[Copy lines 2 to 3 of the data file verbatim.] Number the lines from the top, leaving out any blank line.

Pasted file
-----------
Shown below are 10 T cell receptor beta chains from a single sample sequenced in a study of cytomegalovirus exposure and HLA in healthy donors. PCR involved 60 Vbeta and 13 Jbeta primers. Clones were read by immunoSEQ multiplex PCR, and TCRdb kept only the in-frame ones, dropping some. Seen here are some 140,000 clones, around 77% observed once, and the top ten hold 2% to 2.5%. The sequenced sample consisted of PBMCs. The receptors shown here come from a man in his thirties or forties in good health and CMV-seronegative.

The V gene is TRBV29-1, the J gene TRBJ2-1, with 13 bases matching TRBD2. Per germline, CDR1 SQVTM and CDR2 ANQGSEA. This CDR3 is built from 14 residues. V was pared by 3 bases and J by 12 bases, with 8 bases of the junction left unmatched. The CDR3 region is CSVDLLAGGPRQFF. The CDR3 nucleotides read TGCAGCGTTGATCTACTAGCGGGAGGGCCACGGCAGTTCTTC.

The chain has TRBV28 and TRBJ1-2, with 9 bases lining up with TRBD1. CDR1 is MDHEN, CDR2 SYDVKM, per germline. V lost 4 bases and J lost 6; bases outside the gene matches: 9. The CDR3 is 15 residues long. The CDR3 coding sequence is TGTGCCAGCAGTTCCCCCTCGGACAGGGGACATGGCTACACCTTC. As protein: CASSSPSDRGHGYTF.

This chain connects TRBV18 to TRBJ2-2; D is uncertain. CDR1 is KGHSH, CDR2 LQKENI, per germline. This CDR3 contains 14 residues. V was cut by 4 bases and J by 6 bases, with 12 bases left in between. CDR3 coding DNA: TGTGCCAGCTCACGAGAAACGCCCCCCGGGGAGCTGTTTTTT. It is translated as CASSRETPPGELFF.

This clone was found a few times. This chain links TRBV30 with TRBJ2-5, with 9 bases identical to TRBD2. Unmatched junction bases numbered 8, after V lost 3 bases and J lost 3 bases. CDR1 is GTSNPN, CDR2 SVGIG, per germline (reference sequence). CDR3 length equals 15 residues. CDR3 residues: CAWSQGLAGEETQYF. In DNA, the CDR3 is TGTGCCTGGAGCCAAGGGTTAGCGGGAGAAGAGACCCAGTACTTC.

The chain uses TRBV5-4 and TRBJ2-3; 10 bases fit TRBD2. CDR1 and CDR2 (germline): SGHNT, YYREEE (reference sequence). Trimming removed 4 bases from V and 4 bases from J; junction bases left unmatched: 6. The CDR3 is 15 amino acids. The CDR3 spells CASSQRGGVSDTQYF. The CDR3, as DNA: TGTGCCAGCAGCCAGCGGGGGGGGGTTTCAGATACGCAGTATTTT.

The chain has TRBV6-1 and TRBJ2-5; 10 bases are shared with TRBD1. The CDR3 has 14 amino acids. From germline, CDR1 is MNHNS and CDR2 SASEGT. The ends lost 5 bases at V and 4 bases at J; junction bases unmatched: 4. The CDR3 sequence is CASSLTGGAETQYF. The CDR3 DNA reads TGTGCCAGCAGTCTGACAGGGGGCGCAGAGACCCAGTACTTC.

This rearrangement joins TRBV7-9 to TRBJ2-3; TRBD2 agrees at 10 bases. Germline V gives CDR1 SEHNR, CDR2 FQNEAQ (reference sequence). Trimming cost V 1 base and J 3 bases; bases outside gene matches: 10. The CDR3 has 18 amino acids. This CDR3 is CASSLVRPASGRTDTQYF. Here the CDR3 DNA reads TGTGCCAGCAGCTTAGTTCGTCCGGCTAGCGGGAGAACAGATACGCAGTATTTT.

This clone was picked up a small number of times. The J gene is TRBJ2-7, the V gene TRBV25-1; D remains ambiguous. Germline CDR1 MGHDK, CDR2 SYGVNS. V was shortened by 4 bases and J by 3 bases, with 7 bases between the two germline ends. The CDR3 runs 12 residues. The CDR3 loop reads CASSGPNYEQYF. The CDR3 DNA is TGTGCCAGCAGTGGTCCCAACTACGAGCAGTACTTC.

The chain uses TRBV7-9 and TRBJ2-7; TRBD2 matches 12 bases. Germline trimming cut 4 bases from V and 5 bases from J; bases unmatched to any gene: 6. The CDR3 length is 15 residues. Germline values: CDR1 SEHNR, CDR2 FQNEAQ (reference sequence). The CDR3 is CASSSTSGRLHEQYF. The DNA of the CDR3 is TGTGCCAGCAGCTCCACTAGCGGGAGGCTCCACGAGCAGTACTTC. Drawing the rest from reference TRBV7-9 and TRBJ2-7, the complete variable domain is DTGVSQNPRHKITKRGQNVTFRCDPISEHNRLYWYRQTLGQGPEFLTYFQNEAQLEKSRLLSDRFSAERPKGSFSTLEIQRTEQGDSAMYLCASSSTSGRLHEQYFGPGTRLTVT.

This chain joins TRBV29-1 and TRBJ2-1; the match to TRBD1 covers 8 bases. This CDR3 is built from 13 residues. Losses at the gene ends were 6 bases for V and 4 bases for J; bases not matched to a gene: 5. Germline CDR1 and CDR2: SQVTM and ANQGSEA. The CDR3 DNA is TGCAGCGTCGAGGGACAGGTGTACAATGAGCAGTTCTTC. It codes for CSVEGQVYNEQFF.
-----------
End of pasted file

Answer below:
The V gene is TRBV29-1, the J gene TRBJ2-1, with 13 bases matching TRBD2. Per germline, CDR1 SQVTM and CDR2 ANQGSEA. This CDR3 is built from 14 residues. V was pared by 3 bases and J by 12 bases, with 8 bases of the junction left unmatched. The CDR3 region is CSVDLLAGGPRQFF. The CDR3 nucleotides read TGCAGCGTTGATCTACTAGCGGGAGGGCCACGGCAGTTCTTC.

The chain has TRBV28 and TRBJ1-2, with 9 bases lining up with TRBD1. CDR1 is MDHEN, CDR2 SYDVKM, per germline. V lost 4 bases and J lost 6; bases outside the gene matches: 9. The CDR3 is 15 residues long. The CDR3 coding sequence is TGTGCCAGCAGTTCCCCCTCGGACAGGGGACATGGCTACACCTTC. As protein: CASSSPSDRGHGYTF.